Safety first One property of all textiles on board aircraft is non-negotiable: they must be flame-retardant in air with a normal concentration of oxygen.

aeroreport_sicherheit

Safety first One property of all textiles on board aircraft is non-negotiable: they must be flame-retardant in air with a normal concentration of oxygen.

“In addition to being lighter than the large versions, the main advantage of a small Fly-Bag is that it wouldn’t affect loading procedures,” she says. The larger safety bags designed for the hold add at least one step to the process: the cargo has to be put into the bag, which must then be sealed. This costs time, which is enough for the airlines to reject the idea. A small Fly-Bag wouldn’t have to be loaded, making it simply another way to increase safety. “If an unclaimed object—say a mobile phone—is found in the cabin after takeoff, current safety protocol is for the aircraft to land imme­diately,” says Illing-Günther. But if the crew could put the suspicious object in a small Fly-Bag, the airline would have the option of allowing the flight to proceed as planned.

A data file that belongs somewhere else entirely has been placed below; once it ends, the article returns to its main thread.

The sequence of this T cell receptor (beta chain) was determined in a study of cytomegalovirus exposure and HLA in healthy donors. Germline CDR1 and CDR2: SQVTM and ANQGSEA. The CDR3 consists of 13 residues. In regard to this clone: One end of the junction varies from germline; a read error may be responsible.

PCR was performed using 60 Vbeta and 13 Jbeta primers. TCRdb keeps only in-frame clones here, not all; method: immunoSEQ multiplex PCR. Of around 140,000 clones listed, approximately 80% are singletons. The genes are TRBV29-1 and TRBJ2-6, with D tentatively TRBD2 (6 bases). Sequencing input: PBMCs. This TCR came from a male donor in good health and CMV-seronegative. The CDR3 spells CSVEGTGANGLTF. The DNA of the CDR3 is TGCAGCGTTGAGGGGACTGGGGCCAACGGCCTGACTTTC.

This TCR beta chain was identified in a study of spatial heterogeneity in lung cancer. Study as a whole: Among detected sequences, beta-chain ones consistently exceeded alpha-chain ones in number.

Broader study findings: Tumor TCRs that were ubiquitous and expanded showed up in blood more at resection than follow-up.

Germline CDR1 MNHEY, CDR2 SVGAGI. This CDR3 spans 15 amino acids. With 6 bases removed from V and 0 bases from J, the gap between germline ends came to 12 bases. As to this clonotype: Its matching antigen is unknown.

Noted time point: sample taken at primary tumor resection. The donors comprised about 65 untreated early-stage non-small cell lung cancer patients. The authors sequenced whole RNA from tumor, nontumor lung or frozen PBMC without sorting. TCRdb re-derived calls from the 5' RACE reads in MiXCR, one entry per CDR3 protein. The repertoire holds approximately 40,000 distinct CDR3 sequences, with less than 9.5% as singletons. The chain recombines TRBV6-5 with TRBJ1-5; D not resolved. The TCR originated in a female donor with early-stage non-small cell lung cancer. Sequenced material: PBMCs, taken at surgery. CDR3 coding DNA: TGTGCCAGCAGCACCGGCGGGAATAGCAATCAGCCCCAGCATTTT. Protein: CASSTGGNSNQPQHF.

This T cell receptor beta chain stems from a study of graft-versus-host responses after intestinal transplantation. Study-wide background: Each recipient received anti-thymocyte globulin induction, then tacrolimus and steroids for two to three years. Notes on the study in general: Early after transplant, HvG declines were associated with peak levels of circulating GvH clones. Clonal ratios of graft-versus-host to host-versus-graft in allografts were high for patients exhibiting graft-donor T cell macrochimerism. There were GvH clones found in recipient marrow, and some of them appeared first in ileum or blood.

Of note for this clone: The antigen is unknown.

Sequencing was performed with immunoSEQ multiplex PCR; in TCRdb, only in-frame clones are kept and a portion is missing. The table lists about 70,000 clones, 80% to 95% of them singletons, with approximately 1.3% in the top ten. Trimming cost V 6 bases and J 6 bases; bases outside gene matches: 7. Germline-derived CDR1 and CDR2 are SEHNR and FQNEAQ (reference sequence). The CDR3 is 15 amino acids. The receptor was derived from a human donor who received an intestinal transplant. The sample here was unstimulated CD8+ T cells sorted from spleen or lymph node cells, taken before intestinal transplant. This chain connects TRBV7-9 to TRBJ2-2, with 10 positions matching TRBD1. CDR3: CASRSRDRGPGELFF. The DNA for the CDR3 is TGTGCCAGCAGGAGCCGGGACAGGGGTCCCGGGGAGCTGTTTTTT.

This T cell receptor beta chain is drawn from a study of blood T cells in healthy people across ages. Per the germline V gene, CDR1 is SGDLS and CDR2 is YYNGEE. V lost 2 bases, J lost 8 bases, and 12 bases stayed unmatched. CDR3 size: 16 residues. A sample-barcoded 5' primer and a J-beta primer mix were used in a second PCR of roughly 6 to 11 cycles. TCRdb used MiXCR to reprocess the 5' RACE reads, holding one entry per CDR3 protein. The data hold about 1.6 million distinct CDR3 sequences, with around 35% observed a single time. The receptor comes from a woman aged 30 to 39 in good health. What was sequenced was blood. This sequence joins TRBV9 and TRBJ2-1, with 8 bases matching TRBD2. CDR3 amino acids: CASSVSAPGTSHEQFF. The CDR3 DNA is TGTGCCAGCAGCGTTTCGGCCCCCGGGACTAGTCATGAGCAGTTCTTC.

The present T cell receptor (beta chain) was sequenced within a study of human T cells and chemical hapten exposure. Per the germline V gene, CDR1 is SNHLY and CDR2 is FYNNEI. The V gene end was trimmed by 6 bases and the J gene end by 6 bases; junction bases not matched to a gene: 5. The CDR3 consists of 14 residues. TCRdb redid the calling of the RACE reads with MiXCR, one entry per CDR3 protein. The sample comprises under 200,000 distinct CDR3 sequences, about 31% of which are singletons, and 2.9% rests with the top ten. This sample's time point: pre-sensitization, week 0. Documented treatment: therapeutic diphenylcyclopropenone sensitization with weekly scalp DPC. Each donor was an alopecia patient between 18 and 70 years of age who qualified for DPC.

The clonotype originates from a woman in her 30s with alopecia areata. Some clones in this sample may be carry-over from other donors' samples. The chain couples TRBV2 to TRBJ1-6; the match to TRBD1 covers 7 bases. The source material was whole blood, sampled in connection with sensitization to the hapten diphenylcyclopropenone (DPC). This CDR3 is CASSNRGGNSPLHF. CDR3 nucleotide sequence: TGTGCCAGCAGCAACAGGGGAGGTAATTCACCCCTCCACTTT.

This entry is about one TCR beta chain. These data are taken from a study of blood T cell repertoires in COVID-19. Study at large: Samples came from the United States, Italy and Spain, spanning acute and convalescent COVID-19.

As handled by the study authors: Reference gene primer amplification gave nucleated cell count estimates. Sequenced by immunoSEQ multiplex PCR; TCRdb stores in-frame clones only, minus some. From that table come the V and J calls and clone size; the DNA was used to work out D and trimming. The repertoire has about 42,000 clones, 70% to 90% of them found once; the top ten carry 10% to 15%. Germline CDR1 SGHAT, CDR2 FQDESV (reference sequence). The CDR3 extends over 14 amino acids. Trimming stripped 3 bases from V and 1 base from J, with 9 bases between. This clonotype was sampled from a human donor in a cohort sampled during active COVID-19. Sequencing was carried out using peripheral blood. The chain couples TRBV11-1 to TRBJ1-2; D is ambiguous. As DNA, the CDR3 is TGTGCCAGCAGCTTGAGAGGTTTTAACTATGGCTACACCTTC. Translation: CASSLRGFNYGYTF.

Smart textiles

Regardless of whether the Fly-Bag makes it on board, Thomas Stegmaier, Research Director for technical textiles at the German Institutes of Textile and Fiber Research Denkendorf, says we can all expect a great deal from the devel­opment of textiles for aircraft applications. “What’s going to be really interesting are smart textiles with additional functions,” says Stegmaier. Take the work currently being done on self-illu­minating textiles, which incorporate metal fibers that emit light when electrified. “Upholstering the aircraft cabin ceiling with this kind of fabric would mark a signi­ficant reduction in weight,” says Stegmaier. “Ulti­mately, that’s what all devel­opments in textile tech­no­logy are trying to achieve.”